Thursday, March 22, 2007

It Seemed Like A Good Idea...

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So the player’s meeting was last night. According to this link if Etienne de Villiers thought that getting rid of Round Robin play would make for an easy meeting it seems he was sorely mistaken.

Article Here

I don’t want to recap the entire article, it’s great reading for tennisheads, but here are the main points.

Rafael Nadal and Tommy Robredo led a contingent “waving” a petition in Etienne’s face signed by quite a few players . They were upset with the tentative plans of the ATP to eliminate Monte Carlo and Hamburg as TMS events.

Dozens of players walked out of the meeting. No names of course. That would be too juicy.

There is a split between the clay court players and the hard court specialists. The latter will have none of their TMS events removed from the schedule.

Roger decided it was easier to move to the back than to sit in his seat near the front.

The blogger seems to be toeing the ATP line but the post ends on this note:

Nothing was settled at the meeting, but de Villiers got a major earful. That's something he didn't need a couple weeks after fumbling the round robin problem in Las Vegas. One thing is clear. There's a deep split among the players and de Villiers, who is a strong "people person," has to find a way to bring Robredo and Nadal and their supporters into some kind of compromise with those who either don't care about Monte Carlo and Hamburg or who make their money essentially on the hardcourts.

Another meeting like this could drive a very deep wedge not only between the players and the ATP management, but between players themselves.

Someone posting as “Castafiore” on made the following observation:

At this point, Halle as an MS event is just a fantasy on tennis message boards.

As the plans are now:
1 on clay
nothing on grass
The rest on HC and carpet.
--> That's not even close to being balanced.

None of the real scheduling issues are really dealt with.
Hamburg comes too close after Rome and is too soon before RG. So getting rid of it makes sense, I guess.
However, if you use that argument, than why keep Cincy and Paris for example? Because of the money?

De Villiers has opened a Pandora’s box I’m not sure he knew existed. The European players already feel things are stacked against them. While I am a fan of the US Open series you can’t argue that Cincinnati coming right after Canada makes sense. It’s bad enough that Indian Wells and Miami are back to back hardcourt tournaments with Miami being dubbed the “Fifth Slam”.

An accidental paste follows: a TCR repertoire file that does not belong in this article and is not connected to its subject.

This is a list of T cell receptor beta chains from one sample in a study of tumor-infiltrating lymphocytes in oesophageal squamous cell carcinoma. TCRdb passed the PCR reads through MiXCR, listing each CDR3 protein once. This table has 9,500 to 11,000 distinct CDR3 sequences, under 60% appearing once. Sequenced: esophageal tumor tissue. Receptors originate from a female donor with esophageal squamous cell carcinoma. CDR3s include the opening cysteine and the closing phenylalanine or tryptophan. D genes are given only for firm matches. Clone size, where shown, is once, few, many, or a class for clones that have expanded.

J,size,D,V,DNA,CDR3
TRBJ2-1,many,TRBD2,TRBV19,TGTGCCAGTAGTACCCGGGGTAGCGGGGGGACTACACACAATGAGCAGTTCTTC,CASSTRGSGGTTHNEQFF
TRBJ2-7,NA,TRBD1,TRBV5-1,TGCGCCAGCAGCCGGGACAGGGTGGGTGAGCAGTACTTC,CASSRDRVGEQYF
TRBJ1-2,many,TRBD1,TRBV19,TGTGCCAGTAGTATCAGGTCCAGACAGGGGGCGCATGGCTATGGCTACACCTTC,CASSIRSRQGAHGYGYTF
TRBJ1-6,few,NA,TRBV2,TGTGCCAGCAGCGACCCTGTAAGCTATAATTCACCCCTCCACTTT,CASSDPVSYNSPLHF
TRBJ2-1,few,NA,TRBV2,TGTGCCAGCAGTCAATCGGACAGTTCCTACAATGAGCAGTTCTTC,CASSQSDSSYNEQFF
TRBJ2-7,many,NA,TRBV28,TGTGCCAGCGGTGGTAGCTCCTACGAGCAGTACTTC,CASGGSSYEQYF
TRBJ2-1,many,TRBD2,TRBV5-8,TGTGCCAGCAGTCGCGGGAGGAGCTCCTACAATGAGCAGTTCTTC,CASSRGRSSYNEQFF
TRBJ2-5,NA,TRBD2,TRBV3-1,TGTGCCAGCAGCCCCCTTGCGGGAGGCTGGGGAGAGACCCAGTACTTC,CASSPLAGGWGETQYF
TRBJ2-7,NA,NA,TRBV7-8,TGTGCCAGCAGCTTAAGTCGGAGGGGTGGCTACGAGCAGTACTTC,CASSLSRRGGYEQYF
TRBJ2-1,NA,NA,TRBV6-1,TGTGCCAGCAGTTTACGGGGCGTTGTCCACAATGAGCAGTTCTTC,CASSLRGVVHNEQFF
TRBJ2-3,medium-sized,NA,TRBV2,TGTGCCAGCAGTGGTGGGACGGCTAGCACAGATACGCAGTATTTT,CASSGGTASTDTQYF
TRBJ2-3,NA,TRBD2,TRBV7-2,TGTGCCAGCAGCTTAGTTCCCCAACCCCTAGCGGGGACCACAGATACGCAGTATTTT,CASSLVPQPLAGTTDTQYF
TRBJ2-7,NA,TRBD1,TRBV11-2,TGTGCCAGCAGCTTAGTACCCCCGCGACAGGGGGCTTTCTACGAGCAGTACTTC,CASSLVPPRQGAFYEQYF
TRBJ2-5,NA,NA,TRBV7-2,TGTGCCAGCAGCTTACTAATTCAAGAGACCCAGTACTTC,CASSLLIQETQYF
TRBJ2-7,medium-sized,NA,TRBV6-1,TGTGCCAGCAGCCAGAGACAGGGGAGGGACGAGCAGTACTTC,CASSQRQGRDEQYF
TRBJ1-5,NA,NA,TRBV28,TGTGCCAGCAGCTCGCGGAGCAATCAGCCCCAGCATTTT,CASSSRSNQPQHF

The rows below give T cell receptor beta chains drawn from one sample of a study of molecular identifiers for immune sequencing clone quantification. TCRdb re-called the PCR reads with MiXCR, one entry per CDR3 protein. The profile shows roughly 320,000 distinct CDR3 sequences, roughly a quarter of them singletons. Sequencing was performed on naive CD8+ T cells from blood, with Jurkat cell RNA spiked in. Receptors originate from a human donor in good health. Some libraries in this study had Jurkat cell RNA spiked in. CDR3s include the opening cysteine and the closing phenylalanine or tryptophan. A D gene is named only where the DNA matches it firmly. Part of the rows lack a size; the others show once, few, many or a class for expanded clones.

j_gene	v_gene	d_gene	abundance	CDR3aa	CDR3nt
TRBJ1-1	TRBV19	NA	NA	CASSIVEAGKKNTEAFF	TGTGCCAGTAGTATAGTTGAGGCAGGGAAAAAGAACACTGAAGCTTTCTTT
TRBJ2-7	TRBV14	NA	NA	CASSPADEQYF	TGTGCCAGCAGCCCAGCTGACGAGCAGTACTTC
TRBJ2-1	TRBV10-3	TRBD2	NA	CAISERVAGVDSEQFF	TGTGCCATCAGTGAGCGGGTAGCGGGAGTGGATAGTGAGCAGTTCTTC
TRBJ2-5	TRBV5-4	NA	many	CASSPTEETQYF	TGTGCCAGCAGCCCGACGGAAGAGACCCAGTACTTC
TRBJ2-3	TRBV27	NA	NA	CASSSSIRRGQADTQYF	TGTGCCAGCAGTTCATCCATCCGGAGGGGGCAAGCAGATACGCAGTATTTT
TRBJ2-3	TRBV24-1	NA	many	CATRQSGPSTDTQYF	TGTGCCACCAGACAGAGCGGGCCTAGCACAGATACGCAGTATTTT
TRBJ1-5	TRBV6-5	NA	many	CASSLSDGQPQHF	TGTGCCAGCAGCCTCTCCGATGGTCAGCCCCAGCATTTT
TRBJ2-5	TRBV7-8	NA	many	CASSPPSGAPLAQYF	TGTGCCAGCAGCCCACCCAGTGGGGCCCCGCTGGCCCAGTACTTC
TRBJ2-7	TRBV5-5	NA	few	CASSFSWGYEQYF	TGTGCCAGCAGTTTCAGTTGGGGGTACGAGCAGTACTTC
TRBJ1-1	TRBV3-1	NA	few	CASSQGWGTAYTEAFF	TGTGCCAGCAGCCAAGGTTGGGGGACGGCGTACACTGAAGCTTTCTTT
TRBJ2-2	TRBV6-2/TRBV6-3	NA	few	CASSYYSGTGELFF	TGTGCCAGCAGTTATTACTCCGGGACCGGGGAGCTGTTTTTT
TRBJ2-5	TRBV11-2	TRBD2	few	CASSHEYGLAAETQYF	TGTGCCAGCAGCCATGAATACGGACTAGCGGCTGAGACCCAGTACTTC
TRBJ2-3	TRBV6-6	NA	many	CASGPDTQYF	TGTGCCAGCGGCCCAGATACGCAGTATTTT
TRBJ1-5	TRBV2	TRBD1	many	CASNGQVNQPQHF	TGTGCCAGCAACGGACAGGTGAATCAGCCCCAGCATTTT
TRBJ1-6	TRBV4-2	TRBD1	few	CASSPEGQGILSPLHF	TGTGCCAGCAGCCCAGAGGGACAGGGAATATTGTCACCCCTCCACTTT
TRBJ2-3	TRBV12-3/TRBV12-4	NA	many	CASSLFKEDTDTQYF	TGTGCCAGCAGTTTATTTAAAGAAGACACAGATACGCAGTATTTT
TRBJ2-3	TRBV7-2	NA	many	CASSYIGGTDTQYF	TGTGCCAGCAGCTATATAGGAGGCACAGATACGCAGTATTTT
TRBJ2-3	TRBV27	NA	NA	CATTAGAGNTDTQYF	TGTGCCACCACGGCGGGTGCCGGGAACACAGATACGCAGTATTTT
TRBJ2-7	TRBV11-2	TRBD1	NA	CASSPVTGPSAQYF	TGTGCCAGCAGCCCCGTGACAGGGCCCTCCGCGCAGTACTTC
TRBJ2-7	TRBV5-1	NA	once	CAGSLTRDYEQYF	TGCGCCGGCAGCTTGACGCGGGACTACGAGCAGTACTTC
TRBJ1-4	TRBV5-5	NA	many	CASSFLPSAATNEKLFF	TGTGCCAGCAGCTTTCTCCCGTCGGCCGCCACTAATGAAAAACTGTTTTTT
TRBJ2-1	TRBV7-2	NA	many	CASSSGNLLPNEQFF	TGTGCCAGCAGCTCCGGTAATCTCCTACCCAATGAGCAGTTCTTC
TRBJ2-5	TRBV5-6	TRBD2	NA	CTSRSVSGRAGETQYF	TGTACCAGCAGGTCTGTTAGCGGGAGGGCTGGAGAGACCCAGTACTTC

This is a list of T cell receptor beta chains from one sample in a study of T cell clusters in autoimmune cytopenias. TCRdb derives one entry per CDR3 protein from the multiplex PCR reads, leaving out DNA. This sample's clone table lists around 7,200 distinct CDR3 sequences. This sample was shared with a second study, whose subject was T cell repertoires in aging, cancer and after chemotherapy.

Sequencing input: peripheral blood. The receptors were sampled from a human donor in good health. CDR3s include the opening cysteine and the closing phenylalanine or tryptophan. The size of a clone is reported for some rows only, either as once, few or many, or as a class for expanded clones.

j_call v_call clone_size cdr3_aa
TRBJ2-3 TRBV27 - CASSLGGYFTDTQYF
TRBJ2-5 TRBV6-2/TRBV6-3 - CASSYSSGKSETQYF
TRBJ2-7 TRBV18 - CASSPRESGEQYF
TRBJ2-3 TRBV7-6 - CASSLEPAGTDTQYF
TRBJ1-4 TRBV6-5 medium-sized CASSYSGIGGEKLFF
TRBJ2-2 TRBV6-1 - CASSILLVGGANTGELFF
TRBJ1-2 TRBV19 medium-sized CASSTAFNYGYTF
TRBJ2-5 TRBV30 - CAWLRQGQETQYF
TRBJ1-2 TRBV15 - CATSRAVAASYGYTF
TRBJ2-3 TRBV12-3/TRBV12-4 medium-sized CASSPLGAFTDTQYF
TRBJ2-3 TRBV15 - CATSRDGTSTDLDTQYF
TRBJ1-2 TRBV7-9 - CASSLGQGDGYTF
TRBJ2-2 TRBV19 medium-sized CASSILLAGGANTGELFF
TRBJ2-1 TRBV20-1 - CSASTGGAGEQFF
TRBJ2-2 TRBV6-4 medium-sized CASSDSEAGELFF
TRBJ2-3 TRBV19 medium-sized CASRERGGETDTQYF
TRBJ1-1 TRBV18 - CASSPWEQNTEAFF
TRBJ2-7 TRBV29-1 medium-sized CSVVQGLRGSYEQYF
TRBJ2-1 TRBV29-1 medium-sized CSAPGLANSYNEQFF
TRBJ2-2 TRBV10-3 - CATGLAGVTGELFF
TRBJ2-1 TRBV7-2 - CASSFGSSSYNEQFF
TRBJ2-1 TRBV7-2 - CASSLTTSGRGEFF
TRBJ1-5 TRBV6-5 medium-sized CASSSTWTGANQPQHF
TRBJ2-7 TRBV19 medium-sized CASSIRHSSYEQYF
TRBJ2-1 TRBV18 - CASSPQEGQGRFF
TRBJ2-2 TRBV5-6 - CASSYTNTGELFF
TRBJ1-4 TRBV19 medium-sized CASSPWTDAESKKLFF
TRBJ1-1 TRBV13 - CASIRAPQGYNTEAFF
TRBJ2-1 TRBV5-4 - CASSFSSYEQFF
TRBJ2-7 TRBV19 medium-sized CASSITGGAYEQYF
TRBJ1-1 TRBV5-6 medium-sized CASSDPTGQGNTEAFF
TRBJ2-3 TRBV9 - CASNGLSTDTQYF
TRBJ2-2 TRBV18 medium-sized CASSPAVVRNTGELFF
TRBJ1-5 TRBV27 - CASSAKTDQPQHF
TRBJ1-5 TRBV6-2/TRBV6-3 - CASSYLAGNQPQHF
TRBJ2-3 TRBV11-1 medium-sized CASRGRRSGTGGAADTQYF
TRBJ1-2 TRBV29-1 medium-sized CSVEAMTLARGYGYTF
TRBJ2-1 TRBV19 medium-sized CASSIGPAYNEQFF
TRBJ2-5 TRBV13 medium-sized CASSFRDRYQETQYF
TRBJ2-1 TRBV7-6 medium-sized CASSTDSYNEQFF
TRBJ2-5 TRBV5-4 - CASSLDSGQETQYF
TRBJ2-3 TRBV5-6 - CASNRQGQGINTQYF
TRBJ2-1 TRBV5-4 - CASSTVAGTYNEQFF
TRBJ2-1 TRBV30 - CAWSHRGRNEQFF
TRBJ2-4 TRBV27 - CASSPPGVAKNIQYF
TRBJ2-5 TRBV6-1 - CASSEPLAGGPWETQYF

I also feel that Hamburg, or the Paris Indoors at the end of the year can be eliminated.

But I think something else is happening here. I really think the powers that be want to institute a grass TMS event. There are enough “purists” in the upper echelons of the tennis establishment who want to see more of a grass season. There are many fans who feel the same way. I’m not sure if it’s still a rumor or if its fact that the TMC is moving to London in 2009. That gives London Wimbledon, The TMC and a still minor tune up now called “Artois”. The Brits are throwing money around like drunken sailors to upgrade their program and serious offers were make to Novak Djokovic to give up his Serbian passport for a British one. If “Artois” took the place of Hamburg it would make sense. Even I admit that. But who does this favor and why would clay courters react so violently to the proposal.

Before the ESPN fan board collapsed into chaos there had been lots of talk between serious posters about clay vs hard court play and whether one was superior to the other. I felt each required different skill sets from the players and that at that time, and still today, American tennis is not producing players who can play both surfaces well. Clay court play requires that the player know how to construct a point, think his or her way through a match that can last hours and be fit both mentally and physically to go the distance. It's no accident that the matches voted best in 2005 and 2006 both took place on clay in Rome.